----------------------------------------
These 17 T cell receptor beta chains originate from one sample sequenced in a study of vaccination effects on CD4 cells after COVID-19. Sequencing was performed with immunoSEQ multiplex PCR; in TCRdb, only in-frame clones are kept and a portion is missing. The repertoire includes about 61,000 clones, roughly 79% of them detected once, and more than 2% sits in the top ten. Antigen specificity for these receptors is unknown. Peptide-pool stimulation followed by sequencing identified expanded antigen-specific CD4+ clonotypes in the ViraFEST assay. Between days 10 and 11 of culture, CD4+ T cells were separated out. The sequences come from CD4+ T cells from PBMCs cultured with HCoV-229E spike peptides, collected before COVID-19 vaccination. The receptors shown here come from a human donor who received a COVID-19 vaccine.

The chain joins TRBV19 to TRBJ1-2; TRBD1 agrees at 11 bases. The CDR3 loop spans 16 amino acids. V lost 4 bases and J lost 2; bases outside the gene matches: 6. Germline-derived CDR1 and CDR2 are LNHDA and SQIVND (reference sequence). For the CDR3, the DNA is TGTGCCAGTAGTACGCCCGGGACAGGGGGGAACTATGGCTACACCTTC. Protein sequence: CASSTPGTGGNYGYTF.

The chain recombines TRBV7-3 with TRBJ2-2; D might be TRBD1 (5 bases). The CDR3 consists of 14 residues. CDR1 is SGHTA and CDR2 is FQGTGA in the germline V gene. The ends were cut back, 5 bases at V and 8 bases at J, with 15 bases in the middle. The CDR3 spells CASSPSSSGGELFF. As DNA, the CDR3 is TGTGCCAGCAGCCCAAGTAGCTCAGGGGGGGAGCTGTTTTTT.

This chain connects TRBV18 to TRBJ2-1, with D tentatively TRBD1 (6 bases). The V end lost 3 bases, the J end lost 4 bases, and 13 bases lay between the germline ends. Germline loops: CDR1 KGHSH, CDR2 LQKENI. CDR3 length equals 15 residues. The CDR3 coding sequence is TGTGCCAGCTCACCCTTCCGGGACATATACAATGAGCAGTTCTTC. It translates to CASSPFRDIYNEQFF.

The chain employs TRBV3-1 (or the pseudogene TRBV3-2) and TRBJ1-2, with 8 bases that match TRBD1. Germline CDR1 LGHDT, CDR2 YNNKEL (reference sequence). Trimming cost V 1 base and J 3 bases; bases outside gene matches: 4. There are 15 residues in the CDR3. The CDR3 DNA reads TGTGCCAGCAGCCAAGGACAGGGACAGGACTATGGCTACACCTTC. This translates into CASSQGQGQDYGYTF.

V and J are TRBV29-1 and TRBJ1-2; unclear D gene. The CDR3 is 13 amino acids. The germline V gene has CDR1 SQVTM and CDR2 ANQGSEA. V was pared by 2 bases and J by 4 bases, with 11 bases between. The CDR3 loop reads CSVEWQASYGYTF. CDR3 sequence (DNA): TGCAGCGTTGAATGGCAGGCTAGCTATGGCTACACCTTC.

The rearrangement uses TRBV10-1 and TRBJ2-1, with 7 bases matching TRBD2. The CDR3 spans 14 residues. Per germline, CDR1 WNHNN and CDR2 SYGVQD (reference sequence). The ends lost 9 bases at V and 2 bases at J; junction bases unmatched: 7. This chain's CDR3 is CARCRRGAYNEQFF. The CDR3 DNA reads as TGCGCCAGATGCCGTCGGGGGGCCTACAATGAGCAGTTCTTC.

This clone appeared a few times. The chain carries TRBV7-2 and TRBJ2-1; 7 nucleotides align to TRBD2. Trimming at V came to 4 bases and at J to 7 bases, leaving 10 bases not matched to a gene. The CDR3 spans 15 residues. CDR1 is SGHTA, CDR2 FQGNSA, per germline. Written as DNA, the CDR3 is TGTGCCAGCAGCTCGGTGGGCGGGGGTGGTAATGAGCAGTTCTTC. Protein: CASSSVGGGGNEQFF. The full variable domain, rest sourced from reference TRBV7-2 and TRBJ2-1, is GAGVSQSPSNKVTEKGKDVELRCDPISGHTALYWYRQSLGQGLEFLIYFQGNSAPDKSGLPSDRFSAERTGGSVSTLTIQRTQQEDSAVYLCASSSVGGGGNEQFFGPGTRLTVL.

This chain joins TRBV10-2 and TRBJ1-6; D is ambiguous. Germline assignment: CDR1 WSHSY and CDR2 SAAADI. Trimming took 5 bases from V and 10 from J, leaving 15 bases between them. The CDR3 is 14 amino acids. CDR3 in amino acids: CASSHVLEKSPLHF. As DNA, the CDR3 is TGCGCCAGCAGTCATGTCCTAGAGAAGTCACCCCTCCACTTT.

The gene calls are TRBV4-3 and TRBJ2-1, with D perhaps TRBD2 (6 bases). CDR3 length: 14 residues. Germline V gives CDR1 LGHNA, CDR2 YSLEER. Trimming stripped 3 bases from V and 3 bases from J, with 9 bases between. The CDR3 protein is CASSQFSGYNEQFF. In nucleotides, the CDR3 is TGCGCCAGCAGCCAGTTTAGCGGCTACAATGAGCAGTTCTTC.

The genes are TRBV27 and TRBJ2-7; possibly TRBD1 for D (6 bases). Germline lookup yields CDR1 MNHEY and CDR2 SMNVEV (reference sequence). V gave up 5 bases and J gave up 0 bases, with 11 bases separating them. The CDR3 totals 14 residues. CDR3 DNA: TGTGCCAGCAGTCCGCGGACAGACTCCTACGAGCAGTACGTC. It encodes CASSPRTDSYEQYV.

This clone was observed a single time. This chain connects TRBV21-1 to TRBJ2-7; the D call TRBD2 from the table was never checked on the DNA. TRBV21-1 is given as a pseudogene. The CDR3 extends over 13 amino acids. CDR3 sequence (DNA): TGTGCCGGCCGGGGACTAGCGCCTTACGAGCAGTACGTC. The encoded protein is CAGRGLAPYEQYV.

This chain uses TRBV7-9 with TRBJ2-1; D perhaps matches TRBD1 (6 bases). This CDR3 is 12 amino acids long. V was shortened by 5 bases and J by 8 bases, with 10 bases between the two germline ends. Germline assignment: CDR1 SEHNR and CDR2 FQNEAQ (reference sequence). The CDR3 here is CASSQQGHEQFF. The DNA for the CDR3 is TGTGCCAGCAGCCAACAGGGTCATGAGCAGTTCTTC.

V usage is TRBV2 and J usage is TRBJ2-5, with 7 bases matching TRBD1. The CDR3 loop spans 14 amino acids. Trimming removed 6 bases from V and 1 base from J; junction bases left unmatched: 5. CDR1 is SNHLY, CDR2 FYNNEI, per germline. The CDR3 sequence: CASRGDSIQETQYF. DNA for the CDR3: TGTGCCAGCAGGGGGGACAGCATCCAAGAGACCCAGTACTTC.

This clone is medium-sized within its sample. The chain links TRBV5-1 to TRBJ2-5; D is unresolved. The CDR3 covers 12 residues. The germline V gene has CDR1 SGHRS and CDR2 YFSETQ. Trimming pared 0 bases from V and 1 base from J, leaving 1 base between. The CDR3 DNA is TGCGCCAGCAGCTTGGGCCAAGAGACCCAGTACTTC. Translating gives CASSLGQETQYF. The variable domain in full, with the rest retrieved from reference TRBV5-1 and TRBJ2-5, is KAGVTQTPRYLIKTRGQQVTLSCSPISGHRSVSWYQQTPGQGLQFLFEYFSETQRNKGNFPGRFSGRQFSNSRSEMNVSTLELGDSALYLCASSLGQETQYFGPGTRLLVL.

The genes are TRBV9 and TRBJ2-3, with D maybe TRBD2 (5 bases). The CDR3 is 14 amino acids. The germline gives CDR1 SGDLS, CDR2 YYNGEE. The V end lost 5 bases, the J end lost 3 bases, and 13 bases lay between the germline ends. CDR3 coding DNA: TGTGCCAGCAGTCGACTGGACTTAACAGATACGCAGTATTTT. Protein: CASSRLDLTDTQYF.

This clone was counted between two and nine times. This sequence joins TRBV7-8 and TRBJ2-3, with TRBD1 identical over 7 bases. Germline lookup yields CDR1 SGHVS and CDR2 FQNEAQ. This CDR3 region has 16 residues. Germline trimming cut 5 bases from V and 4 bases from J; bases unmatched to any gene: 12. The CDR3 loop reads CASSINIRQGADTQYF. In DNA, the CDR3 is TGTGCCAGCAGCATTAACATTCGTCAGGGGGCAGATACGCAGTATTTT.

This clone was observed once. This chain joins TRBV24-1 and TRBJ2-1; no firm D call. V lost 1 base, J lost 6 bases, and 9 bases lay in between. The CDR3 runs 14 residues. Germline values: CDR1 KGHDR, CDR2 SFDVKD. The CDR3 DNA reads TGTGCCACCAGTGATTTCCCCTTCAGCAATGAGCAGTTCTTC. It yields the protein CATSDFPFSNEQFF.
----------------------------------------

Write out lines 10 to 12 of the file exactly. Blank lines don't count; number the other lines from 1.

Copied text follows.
The gene calls are TRBV4-3 and TRBJ2-1, with D perhaps TRBD2 (6 bases). CDR3 length: 14 residues. Germline V gives CDR1 LGHNA, CDR2 YSLEER. Trimming stripped 3 bases from V and 3 bases from J, with 9 bases between. The CDR3 protein is CASSQFSGYNEQFF. In nucleotides, the CDR3 is TGCGCCAGCAGCCAGTTTAGCGGCTACAATGAGCAGTTCTTC.

The genes are TRBV27 and TRBJ2-7; possibly TRBD1 for D (6 bases). Germline lookup yields CDR1 MNHEY and CDR2 SMNVEV (reference sequence). V gave up 5 bases and J gave up 0 bases, with 11 bases separating them. The CDR3 totals 14 residues. CDR3 DNA: TGTGCCAGCAGTCCGCGGACAGACTCCTACGAGCAGTACGTC. It encodes CASSPRTDSYEQYV.

This clone was observed a single time. This chain connects TRBV21-1 to TRBJ2-7; the D call TRBD2 from the table was never checked on the DNA. TRBV21-1 is given as a pseudogene. The CDR3 extends over 13 amino acids. CDR3 sequence (DNA): TGTGCCGGCCGGGGACTAGCGCCTTACGAGCAGTACGTC. The encoded protein is CAGRGLAPYEQYV.